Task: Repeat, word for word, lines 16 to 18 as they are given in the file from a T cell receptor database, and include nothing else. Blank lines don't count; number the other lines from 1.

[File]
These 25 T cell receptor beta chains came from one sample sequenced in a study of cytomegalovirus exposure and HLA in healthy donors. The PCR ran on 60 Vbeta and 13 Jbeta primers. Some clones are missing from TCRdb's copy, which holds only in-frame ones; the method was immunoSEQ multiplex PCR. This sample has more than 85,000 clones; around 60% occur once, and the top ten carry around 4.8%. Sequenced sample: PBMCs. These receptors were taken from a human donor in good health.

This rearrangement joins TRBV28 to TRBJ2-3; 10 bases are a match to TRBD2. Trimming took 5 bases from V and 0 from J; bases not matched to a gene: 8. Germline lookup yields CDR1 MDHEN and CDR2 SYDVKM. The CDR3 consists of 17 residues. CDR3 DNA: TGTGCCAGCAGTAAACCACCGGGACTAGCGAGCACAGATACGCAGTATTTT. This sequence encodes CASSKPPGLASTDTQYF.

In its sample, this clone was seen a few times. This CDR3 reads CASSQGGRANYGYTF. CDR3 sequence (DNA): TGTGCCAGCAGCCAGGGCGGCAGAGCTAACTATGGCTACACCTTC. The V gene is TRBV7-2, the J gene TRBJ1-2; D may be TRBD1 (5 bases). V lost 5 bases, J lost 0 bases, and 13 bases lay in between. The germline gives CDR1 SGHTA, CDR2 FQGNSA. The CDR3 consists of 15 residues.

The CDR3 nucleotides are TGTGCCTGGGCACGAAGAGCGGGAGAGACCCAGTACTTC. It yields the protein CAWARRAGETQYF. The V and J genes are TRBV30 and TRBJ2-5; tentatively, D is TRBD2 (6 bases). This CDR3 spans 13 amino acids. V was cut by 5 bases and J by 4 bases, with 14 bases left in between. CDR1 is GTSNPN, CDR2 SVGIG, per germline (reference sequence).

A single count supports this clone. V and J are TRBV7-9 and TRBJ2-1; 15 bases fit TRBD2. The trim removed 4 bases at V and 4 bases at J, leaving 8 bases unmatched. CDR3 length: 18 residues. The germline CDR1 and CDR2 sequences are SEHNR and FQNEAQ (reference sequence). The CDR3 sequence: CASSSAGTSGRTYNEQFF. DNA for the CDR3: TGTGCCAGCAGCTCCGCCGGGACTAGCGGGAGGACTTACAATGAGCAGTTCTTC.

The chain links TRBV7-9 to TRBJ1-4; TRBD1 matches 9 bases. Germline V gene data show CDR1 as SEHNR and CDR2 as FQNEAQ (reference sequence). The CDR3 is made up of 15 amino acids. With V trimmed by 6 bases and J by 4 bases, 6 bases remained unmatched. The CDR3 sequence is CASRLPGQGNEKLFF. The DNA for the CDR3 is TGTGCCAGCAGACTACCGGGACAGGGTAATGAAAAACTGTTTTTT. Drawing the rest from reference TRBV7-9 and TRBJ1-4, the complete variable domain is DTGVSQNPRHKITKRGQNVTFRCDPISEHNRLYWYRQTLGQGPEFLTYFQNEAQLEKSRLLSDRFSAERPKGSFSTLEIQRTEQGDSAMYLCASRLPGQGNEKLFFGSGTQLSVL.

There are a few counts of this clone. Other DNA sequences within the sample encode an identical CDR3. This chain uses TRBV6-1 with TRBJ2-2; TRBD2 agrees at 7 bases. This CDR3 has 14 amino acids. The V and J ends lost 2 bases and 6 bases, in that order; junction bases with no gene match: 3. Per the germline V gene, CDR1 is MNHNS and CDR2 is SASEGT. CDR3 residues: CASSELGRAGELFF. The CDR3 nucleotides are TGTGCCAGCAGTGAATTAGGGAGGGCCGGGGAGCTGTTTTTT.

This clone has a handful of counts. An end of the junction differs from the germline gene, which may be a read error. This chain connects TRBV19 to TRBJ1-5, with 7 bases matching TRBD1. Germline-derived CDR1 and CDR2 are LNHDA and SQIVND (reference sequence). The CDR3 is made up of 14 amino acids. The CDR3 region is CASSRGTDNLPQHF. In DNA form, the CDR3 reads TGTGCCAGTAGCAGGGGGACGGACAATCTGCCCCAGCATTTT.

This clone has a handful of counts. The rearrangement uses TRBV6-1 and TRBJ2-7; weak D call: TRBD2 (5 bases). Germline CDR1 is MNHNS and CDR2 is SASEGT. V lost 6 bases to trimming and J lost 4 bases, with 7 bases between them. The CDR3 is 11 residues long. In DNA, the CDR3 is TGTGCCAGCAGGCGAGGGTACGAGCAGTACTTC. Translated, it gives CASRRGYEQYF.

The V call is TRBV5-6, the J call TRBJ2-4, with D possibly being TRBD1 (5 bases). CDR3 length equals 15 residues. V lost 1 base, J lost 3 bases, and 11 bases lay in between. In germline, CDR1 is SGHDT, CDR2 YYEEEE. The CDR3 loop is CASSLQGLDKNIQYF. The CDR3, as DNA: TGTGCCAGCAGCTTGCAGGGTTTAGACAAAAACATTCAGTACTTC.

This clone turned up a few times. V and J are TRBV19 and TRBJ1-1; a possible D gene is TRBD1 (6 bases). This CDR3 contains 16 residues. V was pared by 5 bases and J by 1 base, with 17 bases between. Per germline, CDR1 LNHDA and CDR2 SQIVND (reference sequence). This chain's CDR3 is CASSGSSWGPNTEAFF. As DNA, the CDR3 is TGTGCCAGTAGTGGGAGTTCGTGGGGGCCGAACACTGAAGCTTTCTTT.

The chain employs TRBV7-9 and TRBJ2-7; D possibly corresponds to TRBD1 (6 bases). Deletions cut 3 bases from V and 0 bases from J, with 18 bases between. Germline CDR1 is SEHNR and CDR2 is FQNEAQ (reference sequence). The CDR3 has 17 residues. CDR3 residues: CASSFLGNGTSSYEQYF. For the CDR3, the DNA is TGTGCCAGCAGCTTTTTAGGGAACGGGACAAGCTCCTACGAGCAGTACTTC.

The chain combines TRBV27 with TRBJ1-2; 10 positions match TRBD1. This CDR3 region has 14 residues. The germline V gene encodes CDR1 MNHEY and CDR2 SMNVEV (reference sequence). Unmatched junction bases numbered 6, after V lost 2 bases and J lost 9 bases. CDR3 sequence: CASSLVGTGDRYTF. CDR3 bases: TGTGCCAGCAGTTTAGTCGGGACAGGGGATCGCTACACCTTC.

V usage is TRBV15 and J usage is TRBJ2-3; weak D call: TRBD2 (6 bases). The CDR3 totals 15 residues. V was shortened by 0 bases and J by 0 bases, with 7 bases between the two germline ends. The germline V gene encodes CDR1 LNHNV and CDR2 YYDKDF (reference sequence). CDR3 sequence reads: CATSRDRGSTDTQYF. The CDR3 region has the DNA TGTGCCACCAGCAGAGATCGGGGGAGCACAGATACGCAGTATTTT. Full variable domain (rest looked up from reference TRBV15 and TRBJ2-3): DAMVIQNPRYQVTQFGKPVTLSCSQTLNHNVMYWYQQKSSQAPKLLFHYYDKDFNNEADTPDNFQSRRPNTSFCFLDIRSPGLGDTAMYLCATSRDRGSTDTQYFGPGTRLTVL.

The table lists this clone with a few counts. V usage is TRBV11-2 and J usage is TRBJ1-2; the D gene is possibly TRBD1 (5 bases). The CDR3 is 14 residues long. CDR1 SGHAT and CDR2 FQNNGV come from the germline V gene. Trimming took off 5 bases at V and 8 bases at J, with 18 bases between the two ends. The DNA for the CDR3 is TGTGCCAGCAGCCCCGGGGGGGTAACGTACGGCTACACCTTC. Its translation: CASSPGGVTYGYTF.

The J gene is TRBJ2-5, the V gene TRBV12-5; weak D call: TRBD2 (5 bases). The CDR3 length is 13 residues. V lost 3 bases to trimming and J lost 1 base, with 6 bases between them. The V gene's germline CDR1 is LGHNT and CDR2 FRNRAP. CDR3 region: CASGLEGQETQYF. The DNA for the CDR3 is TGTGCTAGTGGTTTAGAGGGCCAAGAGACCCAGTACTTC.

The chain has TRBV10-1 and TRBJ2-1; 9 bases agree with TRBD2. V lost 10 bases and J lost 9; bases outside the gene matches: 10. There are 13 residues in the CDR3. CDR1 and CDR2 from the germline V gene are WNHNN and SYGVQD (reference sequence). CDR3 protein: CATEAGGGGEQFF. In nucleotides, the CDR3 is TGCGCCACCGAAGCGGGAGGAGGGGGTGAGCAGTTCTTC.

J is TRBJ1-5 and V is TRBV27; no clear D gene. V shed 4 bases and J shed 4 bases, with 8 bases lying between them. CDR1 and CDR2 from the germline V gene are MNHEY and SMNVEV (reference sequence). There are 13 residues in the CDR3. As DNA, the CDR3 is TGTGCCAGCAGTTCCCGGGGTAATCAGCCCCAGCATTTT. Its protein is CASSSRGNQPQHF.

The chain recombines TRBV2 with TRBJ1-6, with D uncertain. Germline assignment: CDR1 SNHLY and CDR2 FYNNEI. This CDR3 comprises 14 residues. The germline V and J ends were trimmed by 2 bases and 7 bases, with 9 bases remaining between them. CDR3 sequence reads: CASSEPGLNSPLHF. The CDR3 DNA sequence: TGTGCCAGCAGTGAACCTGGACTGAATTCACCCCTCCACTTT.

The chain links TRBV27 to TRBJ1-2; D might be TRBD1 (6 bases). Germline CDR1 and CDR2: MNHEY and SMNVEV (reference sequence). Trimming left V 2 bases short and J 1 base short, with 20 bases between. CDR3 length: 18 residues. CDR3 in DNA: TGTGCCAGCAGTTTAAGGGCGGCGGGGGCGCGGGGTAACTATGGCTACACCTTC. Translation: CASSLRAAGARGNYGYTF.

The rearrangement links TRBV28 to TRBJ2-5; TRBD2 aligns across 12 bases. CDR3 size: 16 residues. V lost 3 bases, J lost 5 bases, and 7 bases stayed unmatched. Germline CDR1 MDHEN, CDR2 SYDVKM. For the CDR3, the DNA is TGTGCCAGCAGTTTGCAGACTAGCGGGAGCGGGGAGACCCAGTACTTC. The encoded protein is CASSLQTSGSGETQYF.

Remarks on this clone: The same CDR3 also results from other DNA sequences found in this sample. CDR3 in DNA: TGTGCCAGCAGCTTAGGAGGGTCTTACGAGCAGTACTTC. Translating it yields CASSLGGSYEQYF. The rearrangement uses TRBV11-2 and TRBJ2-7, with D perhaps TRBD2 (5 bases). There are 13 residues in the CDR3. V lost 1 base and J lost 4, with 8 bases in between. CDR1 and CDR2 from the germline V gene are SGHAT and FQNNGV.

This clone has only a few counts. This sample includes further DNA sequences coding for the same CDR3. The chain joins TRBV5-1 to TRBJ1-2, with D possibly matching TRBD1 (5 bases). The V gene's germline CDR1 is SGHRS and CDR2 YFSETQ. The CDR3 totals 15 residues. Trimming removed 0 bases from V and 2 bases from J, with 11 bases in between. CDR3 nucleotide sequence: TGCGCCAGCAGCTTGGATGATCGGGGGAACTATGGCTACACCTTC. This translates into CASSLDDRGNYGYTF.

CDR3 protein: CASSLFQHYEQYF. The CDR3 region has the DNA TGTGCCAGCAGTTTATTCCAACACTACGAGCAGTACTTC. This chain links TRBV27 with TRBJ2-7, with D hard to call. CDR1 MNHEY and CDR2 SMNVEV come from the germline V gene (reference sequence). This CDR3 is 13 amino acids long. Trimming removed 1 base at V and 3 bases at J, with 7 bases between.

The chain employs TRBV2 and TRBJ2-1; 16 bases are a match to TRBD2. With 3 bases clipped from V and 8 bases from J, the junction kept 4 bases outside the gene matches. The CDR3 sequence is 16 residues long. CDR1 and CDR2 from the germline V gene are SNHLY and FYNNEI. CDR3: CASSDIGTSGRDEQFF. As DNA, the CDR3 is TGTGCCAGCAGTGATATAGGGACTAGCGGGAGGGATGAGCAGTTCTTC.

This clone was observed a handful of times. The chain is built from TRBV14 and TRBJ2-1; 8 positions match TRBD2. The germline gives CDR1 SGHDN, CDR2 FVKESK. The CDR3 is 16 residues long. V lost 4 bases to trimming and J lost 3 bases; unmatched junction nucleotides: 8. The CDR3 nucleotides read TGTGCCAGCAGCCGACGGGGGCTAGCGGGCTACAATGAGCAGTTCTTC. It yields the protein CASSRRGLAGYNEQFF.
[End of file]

The J gene is TRBJ2-5, the V gene TRBV12-5; weak D call: TRBD2 (5 bases). The CDR3 length is 13 residues. V lost 3 bases to trimming and J lost 1 base, with 6 bases between them. The V gene's germline CDR1 is LGHNT and CDR2 FRNRAP. CDR3 region: CASGLEGQETQYF. The DNA for the CDR3 is TGTGCTAGTGGTTTAGAGGGCCAAGAGACCCAGTACTTC.

The chain has TRBV10-1 and TRBJ2-1; 9 bases agree with TRBD2. V lost 10 bases and J lost 9; bases outside the gene matches: 10. There are 13 residues in the CDR3. CDR1 and CDR2 from the germline V gene are WNHNN and SYGVQD (reference sequence). CDR3 protein: CATEAGGGGEQFF. In nucleotides, the CDR3 is TGCGCCACCGAAGCGGGAGGAGGGGGTGAGCAGTTCTTC.

J is TRBJ1-5 and V is TRBV27; no clear D gene. V shed 4 bases and J shed 4 bases, with 8 bases lying between them. CDR1 and CDR2 from the germline V gene are MNHEY and SMNVEV (reference sequence). There are 13 residues in the CDR3. As DNA, the CDR3 is TGTGCCAGCAGTTCCCGGGGTAATCAGCCCCAGCATTTT. Its protein is CASSSRGNQPQHF.